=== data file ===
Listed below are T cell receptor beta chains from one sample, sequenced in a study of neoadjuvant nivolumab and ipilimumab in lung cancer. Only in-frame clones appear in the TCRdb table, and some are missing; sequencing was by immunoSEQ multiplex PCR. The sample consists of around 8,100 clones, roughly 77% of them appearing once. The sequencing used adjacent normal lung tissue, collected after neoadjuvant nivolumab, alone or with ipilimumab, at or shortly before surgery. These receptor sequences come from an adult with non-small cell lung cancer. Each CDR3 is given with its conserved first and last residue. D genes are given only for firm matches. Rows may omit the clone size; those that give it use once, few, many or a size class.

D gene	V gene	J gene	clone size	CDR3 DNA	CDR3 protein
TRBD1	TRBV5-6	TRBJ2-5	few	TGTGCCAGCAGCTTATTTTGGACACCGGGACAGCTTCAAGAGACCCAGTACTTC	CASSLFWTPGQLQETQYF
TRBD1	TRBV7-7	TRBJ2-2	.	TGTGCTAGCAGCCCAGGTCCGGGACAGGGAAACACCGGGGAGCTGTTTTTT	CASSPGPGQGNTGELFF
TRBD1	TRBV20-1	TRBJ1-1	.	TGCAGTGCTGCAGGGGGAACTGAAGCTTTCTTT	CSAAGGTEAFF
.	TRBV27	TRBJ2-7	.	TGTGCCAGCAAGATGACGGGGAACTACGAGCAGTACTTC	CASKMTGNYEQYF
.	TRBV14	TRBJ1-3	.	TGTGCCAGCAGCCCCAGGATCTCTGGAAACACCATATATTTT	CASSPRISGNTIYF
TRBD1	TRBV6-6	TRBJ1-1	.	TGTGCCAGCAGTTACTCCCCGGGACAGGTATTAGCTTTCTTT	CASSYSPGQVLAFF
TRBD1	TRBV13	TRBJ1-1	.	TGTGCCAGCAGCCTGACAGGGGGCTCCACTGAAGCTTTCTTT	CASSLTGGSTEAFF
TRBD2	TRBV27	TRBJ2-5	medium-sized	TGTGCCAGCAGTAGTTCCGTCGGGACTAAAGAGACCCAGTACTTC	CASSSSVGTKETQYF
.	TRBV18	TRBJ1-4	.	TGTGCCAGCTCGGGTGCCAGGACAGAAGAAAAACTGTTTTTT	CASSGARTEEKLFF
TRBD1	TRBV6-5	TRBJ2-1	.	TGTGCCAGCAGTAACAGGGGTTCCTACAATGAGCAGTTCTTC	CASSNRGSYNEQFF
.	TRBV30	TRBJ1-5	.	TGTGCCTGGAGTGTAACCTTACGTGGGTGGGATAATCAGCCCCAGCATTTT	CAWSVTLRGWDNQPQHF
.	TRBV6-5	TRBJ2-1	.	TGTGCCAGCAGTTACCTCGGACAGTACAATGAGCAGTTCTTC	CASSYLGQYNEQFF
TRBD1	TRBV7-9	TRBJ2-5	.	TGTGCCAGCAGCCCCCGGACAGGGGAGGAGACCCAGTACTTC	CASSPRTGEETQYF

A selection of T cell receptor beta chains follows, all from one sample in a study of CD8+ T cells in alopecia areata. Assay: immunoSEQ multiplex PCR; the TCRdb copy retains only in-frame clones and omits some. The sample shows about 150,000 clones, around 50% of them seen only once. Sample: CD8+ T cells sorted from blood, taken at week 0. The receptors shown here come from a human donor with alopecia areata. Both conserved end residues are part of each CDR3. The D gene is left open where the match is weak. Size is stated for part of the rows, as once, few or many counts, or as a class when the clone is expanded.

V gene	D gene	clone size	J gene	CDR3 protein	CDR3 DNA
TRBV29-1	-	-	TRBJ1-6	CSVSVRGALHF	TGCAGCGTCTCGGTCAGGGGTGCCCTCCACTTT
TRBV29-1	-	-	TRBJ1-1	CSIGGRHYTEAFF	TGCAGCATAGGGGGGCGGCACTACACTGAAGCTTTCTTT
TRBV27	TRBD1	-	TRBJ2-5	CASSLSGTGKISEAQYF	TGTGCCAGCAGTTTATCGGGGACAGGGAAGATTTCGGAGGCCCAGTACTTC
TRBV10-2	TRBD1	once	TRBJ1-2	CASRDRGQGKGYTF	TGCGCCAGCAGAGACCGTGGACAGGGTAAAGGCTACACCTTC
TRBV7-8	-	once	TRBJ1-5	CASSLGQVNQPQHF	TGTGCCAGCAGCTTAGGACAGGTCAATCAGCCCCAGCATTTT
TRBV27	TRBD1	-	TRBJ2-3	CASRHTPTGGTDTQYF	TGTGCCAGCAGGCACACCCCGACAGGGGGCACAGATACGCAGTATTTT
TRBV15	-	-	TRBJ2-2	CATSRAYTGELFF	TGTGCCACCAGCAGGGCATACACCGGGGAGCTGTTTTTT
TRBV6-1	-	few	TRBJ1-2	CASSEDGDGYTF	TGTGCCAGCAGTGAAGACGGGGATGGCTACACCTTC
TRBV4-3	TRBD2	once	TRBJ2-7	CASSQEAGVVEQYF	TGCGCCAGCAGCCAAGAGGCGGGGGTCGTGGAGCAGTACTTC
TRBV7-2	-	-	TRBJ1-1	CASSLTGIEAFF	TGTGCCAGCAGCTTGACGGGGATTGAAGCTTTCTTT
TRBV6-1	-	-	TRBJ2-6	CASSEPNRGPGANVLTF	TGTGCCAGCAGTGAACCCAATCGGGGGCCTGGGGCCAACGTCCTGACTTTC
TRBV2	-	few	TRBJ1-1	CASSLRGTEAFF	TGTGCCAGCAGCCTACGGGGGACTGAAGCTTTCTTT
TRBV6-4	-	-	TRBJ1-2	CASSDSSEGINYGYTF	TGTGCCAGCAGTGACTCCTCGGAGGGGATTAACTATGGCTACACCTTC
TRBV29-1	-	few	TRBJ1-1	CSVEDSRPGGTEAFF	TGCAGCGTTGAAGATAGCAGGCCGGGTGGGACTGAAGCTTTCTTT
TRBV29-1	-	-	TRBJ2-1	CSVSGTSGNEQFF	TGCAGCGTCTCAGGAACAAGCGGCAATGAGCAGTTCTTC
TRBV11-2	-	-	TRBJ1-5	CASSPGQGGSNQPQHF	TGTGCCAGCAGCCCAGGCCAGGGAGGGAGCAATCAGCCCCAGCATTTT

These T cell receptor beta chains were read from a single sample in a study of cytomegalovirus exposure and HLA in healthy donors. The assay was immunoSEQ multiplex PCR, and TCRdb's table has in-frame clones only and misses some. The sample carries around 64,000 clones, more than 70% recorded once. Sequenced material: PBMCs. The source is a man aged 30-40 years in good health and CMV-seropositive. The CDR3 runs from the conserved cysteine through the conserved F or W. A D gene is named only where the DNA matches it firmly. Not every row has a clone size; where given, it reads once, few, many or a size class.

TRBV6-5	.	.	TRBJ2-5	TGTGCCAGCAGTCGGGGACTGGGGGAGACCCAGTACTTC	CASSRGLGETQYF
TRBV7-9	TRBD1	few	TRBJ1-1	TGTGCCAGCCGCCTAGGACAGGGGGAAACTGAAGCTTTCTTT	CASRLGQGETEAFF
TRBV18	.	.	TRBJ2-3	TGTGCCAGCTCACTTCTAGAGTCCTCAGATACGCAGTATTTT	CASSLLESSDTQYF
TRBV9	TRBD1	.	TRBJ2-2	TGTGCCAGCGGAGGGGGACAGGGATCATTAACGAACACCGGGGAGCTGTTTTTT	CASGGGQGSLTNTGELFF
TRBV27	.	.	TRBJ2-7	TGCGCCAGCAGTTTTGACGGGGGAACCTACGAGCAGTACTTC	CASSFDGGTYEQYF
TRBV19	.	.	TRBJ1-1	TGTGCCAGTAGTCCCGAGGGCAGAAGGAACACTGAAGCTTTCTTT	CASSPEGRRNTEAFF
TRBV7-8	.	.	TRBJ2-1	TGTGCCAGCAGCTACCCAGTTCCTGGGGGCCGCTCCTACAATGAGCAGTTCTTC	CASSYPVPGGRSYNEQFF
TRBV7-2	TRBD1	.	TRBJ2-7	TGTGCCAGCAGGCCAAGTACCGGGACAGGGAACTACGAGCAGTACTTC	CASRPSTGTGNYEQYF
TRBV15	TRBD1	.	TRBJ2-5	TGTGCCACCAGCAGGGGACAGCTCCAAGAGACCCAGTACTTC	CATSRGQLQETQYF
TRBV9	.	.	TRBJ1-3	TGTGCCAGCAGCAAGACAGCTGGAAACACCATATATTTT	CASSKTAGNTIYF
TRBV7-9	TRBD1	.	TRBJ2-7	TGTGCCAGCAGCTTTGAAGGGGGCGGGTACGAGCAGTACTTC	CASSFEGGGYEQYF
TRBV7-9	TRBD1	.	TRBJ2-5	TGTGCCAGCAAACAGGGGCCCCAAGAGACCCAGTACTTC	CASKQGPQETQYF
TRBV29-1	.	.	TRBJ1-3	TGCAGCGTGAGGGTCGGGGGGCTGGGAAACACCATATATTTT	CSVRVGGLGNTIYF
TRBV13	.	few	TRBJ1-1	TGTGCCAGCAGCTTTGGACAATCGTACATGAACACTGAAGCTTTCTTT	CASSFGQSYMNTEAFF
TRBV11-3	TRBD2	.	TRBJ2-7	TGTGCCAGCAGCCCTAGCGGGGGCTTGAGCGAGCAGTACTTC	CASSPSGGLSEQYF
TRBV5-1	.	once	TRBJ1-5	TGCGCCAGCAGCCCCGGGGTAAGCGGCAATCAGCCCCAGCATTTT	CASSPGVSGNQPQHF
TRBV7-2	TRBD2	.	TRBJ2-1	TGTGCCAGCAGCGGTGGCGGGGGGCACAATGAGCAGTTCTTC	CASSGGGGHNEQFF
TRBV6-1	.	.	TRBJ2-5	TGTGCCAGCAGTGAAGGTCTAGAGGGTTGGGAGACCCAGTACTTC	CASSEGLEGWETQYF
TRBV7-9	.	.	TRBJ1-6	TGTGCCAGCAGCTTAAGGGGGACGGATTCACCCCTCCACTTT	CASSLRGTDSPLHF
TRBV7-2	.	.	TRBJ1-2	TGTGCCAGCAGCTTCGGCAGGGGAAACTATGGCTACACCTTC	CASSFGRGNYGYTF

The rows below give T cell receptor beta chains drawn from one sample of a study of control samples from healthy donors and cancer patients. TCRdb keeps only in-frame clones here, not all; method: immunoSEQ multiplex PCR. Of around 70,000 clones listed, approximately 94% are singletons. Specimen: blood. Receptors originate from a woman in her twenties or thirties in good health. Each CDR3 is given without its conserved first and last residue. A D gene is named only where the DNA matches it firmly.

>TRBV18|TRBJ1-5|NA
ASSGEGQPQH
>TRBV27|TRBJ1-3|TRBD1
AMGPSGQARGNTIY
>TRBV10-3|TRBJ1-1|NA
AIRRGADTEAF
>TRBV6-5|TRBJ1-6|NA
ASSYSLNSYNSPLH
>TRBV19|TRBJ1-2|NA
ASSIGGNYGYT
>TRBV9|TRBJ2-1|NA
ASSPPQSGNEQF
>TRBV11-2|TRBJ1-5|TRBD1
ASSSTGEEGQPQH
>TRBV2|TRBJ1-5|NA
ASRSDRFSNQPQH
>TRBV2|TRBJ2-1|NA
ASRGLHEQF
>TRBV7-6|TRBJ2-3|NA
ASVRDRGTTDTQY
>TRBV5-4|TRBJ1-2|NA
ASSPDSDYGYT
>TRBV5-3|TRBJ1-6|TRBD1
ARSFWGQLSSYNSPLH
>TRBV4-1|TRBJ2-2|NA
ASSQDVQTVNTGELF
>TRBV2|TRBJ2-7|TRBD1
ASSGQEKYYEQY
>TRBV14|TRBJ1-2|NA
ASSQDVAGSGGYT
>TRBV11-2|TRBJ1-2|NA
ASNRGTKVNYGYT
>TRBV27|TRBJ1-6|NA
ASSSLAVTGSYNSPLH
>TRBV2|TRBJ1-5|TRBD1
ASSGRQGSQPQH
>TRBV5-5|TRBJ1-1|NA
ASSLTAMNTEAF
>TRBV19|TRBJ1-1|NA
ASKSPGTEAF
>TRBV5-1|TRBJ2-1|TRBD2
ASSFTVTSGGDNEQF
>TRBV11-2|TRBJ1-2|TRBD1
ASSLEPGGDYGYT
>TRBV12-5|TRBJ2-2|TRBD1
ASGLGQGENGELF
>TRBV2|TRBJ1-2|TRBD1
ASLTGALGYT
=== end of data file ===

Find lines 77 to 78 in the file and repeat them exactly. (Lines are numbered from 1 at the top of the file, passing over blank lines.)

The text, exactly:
ASSPDSDYGYT
>TRBV5-3|TRBJ1-6|TRBD1